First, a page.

Eight suicide prevention centers to open around Israel

According to the OECD, Israel has the second lowest suicide rate, and is trying to lower that rate even further.

September 13, 2016 03:38
1 minute read.
Health Ministry officials from Israel and the Ivory Coast meet in Jerusalem

Health Ministry officials from Israel and the Ivory Coast meet in Jerusalem. (photo credit: Courtesy)


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Eight centers to combat suicide and to help families whose loved ones committed suicide are being opened by the Labor and Social Services Ministry.

World Suicide Prevention Day was marked here and abroad earlier this week, and a conference on suicide prevention will be held on Wednesday and Thursday at the Jerusalem International Convention Center.

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“We are committed to sanctifying life and do the maximum to prevent suicide,” Labor and Social Services Minister Haim Katz said. “Unfortunately, hundreds of Israelis [commit suicide] in an average year and leave a vacuum among their families. With the new centers, social workers will help them cope with the tragedy and give them tools to deal with the new reality and the great pain.”

The total cost of the centers is NIS 15 million. Two of the centers have already opened this summer in Tel Aviv and Haifa, Katz said, and 60 families have been treated. Six more will open in Jerusalem, Tira, Ashkelon, Hadera, Nazareth and Beersheba. Each year, the centers are expected to treat 400 to 500 families who has had a member commit suicide.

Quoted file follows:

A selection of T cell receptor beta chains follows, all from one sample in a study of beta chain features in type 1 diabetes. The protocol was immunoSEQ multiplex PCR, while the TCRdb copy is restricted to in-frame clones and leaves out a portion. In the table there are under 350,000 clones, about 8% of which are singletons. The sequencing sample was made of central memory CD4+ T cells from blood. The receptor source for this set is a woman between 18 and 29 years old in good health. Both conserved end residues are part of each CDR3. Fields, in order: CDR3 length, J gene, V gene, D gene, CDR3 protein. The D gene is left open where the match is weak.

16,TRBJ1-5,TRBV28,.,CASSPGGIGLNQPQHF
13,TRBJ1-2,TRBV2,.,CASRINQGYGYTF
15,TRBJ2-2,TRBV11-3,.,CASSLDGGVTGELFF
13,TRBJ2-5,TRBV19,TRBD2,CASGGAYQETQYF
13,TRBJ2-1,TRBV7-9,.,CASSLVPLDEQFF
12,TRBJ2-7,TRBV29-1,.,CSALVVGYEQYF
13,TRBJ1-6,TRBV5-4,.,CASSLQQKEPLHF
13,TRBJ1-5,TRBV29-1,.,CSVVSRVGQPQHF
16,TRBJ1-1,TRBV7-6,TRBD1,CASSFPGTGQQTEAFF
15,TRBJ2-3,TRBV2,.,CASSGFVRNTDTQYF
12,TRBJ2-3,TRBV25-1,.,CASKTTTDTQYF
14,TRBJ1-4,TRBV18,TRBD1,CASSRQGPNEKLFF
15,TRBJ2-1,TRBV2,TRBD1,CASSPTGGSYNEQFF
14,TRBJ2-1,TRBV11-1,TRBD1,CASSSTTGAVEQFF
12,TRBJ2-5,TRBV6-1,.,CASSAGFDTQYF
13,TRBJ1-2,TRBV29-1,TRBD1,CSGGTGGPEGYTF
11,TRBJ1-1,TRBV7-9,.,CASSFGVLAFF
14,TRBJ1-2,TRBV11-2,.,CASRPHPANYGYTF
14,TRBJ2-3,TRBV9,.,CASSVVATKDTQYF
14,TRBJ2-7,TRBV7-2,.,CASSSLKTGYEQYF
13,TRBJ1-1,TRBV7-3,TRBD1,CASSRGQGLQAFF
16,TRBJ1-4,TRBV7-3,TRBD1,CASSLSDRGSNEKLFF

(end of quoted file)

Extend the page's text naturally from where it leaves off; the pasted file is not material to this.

Treatment is individual and provided by specially trained social workers. The centers will also treat an additional 500 families who have lost loved ones to murder, manslaughter and road accidents.

Health Ministry statistics from March showed that from the middle 1990s until now, there has been a significant decline in the suicide rate of people aged 15 and above (11.2 per 100,000 residents in 1994 to 6.3 per 100,000 in 2013.) The vast majority of people who succeed in killing themselves are men, 78%, compared to two-thirds in the early 1980s. Suicide rates rise with age, especially among males. The rate of suicides up to the age of 45 is significantly lower than those over 75 years.

Compared to 28 OECD countries, Israel has the second- lowest suicide rate. The highest is in Lithuania.

The share of suicides among Arabs is significantly lower than among Jews over 65 but higher than their representation in the population in Arabs under the age of 25.

About a third of all suicides were by new immigrants – 117 among 342 suicides in 2013. Of these, 100 were born in the former Soviet Union who immigrated after 1990, with the rest immigrants from Ethiopia who arrived after 1980.

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